Zechariah 12:10

The Anti-Missionary’s Charge:

The King James Version and the Tanakh both say in Zechariah 12:10, “and they shall look upon me whom they have pierced.” When John is writing in John 19:37 and quotes Zechariah 12:10, he has changed it to say, “They shall look on him (instead of me) whom they pierced.”

HaDavar’s Response:

John understands Zechariah 12:10 to be a Literal Prophecy plus Literal Fulfillment. See The Four Ways the Brit Chadashah(New Testament) Uses the Hebrew Scriptures. This is also a Second Coming prophecy. See The Four Types of Messianic Prophecy. John is convinced that Jesus is God Himself appearing and living among Israel as a man, as the Messianic person. John then communicates his understanding of the scene he witnessed when Jesus was pierced by the Roman spear. He knew that the Messianic person had to be pierced according the Zechariah 12:10. He believes that Jesus is the Messianic person. When he sees Jesus pierced by the Roman soldier, he understands that moment to be a literal fulfillment of what was predicted in Zechariah 12:10.

John makes a slight alteration of the Hebrew text to facilitate understanding. He does a Targum here. He renders the text in an explanatory manner. The alteration is slight but fully consistent with his First Century Jewish culture; John does not quote the Septuagint here. Apparently, John personally translates the verse. The Hebrew text literally reads, “They will look unto me whom they pierced.” John translates the verse into Greek in this manner, “They will look unto whom they pierced.” I will admit that the majority of the standard English translations do a disservice to John when they add the non-existent pronoun “him.” The majority of standard English translations render the phrase in question “… look onto Him whom …” Of the standard English translations the New International Version does the best job by rendering the phrase in this manner:

“They will look on the one they have pierced.”

Unfortunately, the standard English translations have provided some fuel for the objection of the anti-missionary. The objection evaporates when the original Greek is consulted. The standard English translations are actually doing a 21st century English Targum. They are rendering the verse in an explanatory manner. For a rabbi to object is simply more quibbling. However, rendered into the English, John’s translation does the job and communicates his understanding of the scene he witnessed. Jesus is the pierced one. Jesus is the Messiah. Jesus is the one who Israel will look to. John’s personal Targum explains the verse.

This action by John is consistent with his first-century Jewish culture. John directs the reader to Zechariah so that the reader can study the scripture and decide for himself if he is correct or not. Now we have to ask the question, is John correct when he sees this verse as messianic?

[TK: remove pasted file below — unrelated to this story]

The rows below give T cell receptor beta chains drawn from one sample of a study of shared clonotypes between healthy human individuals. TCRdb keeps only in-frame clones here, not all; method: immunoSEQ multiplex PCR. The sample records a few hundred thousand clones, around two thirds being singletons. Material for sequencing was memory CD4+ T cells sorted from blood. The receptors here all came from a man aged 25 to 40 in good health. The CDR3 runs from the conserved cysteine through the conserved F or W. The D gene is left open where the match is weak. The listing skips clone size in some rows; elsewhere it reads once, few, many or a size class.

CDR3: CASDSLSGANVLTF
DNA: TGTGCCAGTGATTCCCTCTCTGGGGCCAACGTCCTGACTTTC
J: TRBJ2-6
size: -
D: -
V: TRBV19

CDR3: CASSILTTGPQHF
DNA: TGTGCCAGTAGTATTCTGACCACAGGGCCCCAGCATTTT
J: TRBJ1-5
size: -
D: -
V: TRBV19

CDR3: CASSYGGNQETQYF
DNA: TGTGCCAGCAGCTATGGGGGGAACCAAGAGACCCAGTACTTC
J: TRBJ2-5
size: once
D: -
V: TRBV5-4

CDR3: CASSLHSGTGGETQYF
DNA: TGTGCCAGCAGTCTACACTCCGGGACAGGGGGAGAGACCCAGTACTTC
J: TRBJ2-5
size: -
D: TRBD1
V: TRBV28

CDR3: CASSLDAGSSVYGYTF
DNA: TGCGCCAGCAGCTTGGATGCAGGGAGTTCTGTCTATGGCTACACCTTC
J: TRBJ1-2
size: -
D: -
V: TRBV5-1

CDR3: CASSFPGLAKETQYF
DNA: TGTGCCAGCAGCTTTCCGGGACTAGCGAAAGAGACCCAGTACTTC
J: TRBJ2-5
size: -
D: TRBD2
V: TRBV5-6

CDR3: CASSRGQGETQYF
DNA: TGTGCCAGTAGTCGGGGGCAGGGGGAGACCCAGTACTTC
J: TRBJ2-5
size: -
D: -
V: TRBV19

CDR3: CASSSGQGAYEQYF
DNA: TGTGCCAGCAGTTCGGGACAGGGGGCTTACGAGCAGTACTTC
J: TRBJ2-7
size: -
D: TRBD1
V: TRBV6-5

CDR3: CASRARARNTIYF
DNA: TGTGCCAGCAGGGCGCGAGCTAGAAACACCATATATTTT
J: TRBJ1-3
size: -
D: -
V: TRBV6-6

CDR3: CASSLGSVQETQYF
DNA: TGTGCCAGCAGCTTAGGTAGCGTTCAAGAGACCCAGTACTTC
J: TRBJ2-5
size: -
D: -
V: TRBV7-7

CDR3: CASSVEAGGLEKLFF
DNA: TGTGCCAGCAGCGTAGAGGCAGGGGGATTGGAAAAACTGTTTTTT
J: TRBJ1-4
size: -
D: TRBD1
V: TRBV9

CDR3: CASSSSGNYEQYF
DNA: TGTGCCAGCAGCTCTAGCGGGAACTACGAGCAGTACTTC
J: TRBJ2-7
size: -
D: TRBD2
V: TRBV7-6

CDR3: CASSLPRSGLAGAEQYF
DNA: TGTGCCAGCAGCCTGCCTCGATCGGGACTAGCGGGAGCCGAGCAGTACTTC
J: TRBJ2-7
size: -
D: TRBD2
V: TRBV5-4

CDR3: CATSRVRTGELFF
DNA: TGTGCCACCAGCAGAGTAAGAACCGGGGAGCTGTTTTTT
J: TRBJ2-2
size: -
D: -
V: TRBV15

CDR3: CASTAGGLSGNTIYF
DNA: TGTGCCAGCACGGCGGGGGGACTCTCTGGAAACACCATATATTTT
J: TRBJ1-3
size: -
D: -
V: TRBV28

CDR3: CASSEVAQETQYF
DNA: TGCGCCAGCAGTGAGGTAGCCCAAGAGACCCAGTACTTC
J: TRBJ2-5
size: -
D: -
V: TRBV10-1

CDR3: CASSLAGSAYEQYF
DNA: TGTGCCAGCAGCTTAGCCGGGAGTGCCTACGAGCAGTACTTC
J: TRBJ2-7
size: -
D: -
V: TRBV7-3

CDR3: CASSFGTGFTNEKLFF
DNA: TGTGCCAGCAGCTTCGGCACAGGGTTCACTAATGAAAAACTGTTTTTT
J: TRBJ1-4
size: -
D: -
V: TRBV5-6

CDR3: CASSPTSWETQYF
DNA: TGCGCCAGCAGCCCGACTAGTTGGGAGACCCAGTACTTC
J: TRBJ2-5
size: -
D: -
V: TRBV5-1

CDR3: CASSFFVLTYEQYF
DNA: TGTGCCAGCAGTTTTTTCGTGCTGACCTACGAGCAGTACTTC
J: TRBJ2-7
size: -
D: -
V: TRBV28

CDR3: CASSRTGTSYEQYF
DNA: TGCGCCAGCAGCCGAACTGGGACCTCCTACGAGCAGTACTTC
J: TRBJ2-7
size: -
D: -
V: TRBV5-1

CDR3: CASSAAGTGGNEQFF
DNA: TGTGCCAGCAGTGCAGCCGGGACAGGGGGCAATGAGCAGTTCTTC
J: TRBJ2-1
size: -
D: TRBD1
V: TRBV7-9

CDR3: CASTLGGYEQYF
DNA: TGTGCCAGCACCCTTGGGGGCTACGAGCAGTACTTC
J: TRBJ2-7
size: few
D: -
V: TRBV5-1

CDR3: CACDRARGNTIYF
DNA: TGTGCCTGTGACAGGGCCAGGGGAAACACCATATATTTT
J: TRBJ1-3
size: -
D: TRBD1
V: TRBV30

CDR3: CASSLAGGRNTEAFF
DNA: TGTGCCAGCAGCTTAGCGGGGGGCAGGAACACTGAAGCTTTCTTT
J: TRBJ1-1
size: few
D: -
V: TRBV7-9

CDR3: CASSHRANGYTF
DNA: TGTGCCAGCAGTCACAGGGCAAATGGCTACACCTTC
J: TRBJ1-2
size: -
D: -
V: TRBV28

John is not alone in his understanding that the Messianic person is being referred to here. Ancient Jewish sages carried the same understanding. Here are a few quotes found in rabbinic literature:

  • Babylonian Talmud Sukkah 52a:
  • It’s well according to him who explains that the cause (of the mourning) is the slaying of the Messiah the son of Joseph, since that well agrees with the Scripture verse: ‘And they shall look upon me, whom they have pierced; and shall mourn for him, as one mourneth for his only son’.[1]

  • Jerusalem Talmud, Sukkah 52A:
  • And the land shall mourn, every family apart (Zech. 12:12). Two have interpreted this verse. One said: “This is the mourning over the Messiah,” and the other said: “This is the mourning over the Evil Inclination” (which will be killed by God in the Messianic days).[2]

  • Babylonian Talmud Sukkah 52A:
  • and the land shall mourn (Zech 12:12). What is the reason of this mourning? R. Dosa and the rabbis differ about it. R. Dosa says: “(They will mourn) over the Messiah who will be slain,” and the rabbis say: “(They will mourn) over the Evil Inclination which will be killed (in the days of the Messiah) ….”[3]

  • Rashi (and also RaDak):
  • Our Rabbis interpreted it as referring to Messiah ben Joseph.[4]

  • Rabbi Moses Alshech:
  • ‘They shall look unto Me, for they shall lift up their eyes unto Me in perfect repentance, when they see Him whom they have pierced, that is Messiah, the Son of Joseph; for our Rabbis, of blessed memory, have said that He will take upon Himself all the guilt of Israel, and shall then be slain in the war to make atonement in such manner that it shall be accounted as if Israel had pierced Him, for on account of their sin He has died; and, therefore, in order that it may be reckoned to them as perfect atonement, they will repent and look to the blessed One, saying that there is none beside Him to forgive those that mourn on account of Him who died for their sin; this is the meaning of ‘They shall look upon Me’.[5]

It appears that John is in good company when he communicates his understanding of the event. He believes that the Messianic person is being referred to here and so do other respected Jewish commentators. John understands Jesus to be fulfilling the role of Messiah ben Joseph. Messiah ben Joseph is the rabbinic name for the “Suffering Messiah.”

  1. ^ How to Recognise the Messiah, (Johannesburg: Good News Society, 2000), p. 16
  2. ^ Patai, Raphael, The Messiah Texts, (New York, New York: Avon Books, 1979), p. 167
  3. ^ Ibid
  4. ^ How to Recognise the Messiah, p. 16
  5. ^ Ibid, pp. 16-17